Peter, with you all the way. I’m sure loads of us on here know all about the corner of the sofa I so know about the longing. Love and best, kindred.I’m suddenly in tears and my throat hurts. I’m just sitting in the quiet of the front room and realise that her body will never come in again to fill the space between me and the door. But I see her and it hurts that my mind has filled the space with a illusion. Everything is empty of her and her physical presence. I’m on my own which I’ve never been before and it’s still so unusual, so strange.
When you live with someone for a long time you take it all so much for granted. The noise, the movement, the bulk of someone, questions, answers, someone occupying your world all the time.
I’m advised not to dwell on it too much but how can I not when the stillness and silence remain and I find it difficult to just move about with nothing to motivate me. There’s no one else to tidy so there are always unmoved bits around. I concentrate on priorities like reading or a film which only need me to be in the corner of the sofa. Who else cares?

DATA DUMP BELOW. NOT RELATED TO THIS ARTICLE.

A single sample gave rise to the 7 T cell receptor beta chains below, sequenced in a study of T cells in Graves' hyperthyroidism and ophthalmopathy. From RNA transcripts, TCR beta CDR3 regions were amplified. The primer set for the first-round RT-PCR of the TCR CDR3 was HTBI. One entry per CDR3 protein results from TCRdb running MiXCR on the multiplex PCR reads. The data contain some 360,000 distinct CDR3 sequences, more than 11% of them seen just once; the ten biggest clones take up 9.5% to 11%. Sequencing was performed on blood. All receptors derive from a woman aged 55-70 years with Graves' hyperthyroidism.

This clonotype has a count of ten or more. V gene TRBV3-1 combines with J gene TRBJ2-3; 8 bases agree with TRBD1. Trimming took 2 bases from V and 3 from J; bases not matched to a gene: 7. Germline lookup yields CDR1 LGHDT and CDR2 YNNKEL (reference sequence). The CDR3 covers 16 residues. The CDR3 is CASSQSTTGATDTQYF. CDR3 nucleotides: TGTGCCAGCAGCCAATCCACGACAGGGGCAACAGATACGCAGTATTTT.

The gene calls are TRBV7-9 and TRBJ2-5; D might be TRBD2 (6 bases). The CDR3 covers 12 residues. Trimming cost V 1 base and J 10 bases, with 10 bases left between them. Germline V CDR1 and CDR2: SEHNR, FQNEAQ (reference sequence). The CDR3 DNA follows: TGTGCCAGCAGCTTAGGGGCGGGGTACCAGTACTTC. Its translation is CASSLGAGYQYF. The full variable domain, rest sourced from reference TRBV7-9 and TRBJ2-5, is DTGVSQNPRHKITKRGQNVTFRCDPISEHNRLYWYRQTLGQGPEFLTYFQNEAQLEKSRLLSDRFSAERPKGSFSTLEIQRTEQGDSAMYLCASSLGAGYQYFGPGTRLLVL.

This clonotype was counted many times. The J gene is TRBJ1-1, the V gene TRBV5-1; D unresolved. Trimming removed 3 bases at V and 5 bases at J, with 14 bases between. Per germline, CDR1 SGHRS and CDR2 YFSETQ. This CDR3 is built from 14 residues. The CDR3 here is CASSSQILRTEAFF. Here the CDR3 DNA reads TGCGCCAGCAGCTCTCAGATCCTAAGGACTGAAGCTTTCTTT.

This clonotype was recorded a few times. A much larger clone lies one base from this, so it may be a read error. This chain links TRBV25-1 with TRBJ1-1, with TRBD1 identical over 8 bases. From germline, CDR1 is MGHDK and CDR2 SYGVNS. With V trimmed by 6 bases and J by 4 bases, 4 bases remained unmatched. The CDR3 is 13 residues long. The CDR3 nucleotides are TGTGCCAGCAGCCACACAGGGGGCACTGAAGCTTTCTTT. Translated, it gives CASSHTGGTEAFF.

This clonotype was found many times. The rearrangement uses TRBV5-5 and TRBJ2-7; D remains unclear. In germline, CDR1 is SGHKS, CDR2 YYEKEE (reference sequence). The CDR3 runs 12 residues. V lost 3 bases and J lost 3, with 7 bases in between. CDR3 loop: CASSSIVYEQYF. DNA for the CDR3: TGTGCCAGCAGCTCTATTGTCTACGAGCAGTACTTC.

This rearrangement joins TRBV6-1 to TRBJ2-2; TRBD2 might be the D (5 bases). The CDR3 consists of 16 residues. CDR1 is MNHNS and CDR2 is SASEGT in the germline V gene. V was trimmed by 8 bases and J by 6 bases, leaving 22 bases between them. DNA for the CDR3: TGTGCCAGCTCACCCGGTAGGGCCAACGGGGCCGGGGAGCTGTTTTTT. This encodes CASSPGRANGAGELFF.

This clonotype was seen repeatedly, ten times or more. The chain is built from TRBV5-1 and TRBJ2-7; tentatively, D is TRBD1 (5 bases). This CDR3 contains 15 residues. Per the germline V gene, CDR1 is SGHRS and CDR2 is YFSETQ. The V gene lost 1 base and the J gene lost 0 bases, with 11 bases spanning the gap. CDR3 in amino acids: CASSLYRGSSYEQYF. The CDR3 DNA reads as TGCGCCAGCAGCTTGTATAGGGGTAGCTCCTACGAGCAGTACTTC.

It seems I’m moaning too much but it’s times like this when I want her back so much. I want her out of the care home and back here to pick up our lives again. All the time she’s alive I know that dream will always be with me and so I’ll always have this longing and sadness.
Peter ( feeling sorry for myself)
Hello @blackmortimer. Going on from our thought about having to “get on with it” it seems to me that I’ve never really given it much thought in the past that others in similar circumstances are having to exist from day to day and suffering daily from heartbreak.I appreciate your kind thoughts, @Old Flopsy. You are also in mine at this very difficult time.
Following on from my earlier post, and entirely by chance (is anything really by chance?) my YouTube feed offered me a short video on the very subject of second childhood. It is called "When brains go bad" and is by Professor (now I think Baroness) Susan Greenfield of Oxford University and is part of a long ongoing series called "Closer to truth" which is presented by an American scientist and thinker called Lawrence Kuhn and deals with many issues, largely of consciousness, spirituality and their relation to the Cosmos. They are always engaging and thought provoking even if sometimes way beyond me, the ultimate non-scientist. However, the one I'm recommending is reasonably easy to follow if you've got just a rudimentary idea of how the brain works.
In the light of various conversations I think you, @Dutchman, and indeed other carers here might find it helpful. I will say no more. Go watch. God bless.